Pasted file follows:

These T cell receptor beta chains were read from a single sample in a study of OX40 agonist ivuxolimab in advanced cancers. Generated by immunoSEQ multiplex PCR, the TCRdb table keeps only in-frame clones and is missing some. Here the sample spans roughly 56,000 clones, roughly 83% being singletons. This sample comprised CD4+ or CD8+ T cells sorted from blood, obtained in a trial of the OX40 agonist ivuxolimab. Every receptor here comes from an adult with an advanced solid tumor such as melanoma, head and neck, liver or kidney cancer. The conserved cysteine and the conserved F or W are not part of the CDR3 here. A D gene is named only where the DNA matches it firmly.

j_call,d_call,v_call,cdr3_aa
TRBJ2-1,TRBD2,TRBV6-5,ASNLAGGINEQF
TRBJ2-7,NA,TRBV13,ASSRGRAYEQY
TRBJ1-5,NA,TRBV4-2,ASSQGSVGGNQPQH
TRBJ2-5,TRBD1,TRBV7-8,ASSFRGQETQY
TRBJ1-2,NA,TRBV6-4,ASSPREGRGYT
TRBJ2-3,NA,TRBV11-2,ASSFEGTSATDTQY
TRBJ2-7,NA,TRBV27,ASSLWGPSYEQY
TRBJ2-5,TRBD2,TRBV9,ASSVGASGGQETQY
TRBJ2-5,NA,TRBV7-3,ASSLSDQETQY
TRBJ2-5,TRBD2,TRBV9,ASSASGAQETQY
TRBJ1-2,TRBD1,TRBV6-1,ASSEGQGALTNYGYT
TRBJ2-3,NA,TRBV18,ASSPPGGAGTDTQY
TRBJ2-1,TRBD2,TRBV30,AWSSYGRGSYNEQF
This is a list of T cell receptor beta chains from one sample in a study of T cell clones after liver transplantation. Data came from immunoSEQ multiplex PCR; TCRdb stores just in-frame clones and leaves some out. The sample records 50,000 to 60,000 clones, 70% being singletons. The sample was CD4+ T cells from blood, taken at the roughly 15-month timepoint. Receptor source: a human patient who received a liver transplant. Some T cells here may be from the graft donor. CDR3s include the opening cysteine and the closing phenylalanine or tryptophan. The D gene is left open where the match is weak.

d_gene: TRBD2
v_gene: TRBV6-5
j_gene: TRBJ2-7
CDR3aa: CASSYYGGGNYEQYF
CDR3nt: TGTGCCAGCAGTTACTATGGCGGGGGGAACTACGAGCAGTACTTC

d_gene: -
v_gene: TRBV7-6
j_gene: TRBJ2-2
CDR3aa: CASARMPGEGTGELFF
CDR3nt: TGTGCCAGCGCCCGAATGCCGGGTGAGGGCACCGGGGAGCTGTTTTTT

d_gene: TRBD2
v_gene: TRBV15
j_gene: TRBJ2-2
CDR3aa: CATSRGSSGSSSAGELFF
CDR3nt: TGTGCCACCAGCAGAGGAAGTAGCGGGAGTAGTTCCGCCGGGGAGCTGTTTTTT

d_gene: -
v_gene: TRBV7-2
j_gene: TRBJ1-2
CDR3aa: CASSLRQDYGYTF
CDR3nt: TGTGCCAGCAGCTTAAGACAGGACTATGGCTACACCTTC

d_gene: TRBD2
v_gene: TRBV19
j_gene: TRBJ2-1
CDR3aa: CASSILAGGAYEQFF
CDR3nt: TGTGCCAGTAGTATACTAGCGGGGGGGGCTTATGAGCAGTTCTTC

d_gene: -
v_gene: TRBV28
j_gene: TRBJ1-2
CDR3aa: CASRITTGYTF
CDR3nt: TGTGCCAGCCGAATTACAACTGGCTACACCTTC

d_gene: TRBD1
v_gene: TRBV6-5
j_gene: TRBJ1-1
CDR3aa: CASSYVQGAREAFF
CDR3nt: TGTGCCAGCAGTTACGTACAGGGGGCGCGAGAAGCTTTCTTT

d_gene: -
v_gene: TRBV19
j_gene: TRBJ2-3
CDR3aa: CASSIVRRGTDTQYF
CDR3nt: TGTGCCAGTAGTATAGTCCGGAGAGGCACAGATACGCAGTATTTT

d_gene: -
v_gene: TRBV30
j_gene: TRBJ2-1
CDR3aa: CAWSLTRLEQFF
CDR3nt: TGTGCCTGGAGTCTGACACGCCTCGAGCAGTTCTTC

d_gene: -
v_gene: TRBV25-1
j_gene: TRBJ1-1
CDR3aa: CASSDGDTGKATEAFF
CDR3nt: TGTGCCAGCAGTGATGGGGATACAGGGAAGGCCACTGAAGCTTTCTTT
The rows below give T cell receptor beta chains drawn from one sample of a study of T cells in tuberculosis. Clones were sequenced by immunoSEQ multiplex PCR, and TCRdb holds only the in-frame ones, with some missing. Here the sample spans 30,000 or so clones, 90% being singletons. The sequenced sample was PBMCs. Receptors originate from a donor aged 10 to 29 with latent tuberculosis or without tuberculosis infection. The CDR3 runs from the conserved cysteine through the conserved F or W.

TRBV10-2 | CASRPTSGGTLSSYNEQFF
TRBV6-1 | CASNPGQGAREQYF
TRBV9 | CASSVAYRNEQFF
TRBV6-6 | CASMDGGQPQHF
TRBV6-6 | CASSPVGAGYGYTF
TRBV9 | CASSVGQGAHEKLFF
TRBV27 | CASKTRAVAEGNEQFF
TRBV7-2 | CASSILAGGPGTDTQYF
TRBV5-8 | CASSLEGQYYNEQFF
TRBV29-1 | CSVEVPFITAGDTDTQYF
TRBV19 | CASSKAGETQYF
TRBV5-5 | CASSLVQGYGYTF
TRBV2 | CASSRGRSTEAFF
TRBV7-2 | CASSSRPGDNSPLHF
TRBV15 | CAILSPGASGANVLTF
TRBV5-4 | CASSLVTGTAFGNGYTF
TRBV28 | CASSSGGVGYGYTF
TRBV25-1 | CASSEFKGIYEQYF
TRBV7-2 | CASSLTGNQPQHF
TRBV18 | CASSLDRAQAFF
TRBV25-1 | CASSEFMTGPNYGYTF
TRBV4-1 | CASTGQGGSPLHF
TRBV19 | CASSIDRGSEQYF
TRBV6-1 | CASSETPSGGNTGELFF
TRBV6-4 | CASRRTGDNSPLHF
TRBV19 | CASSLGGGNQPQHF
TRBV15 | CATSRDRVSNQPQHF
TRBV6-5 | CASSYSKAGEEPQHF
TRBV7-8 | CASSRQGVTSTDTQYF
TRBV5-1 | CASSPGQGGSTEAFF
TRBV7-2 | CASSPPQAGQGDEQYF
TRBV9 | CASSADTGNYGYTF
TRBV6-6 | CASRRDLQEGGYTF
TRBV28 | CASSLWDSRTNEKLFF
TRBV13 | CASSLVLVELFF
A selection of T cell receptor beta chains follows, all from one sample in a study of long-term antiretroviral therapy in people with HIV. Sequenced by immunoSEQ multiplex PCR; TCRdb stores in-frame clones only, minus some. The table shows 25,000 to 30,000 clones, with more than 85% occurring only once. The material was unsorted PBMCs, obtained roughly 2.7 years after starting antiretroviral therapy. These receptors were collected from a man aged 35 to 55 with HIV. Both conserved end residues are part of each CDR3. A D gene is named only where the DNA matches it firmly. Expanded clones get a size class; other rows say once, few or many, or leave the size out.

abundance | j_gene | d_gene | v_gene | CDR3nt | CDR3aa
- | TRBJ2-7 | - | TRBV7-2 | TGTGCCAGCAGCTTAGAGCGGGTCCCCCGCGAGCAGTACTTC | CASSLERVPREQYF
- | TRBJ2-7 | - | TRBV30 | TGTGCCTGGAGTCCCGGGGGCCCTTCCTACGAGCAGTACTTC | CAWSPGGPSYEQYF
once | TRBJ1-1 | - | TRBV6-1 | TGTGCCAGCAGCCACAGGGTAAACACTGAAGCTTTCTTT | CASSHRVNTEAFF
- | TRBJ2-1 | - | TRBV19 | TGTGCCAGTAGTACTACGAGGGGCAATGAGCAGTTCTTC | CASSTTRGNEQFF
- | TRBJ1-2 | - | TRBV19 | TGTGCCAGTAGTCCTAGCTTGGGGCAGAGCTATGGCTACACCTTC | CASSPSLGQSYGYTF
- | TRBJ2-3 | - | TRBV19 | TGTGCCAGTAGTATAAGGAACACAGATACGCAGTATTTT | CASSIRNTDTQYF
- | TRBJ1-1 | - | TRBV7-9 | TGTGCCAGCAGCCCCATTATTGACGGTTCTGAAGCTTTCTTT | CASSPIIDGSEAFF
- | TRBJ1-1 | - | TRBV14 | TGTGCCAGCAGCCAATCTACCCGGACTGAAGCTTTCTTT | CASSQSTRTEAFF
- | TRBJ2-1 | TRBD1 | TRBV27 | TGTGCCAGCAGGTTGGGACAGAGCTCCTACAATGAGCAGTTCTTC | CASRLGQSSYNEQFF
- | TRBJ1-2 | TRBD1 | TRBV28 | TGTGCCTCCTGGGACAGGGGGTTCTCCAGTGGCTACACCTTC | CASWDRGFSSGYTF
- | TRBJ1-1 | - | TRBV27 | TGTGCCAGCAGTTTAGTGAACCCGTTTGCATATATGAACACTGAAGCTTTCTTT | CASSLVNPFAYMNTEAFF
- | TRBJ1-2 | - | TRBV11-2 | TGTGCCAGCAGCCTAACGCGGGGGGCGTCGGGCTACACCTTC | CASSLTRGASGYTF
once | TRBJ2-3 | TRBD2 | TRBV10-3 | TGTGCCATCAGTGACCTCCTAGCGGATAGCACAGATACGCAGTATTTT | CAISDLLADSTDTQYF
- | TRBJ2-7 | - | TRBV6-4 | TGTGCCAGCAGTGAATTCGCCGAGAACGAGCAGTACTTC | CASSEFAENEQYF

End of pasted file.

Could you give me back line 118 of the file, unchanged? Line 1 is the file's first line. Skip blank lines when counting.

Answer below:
- | TRBJ2-7 | - | TRBV6-4 | TGTGCCAGCAGTGAATTCGCCGAGAACGAGCAGTACTTC | CASSEFAENEQYF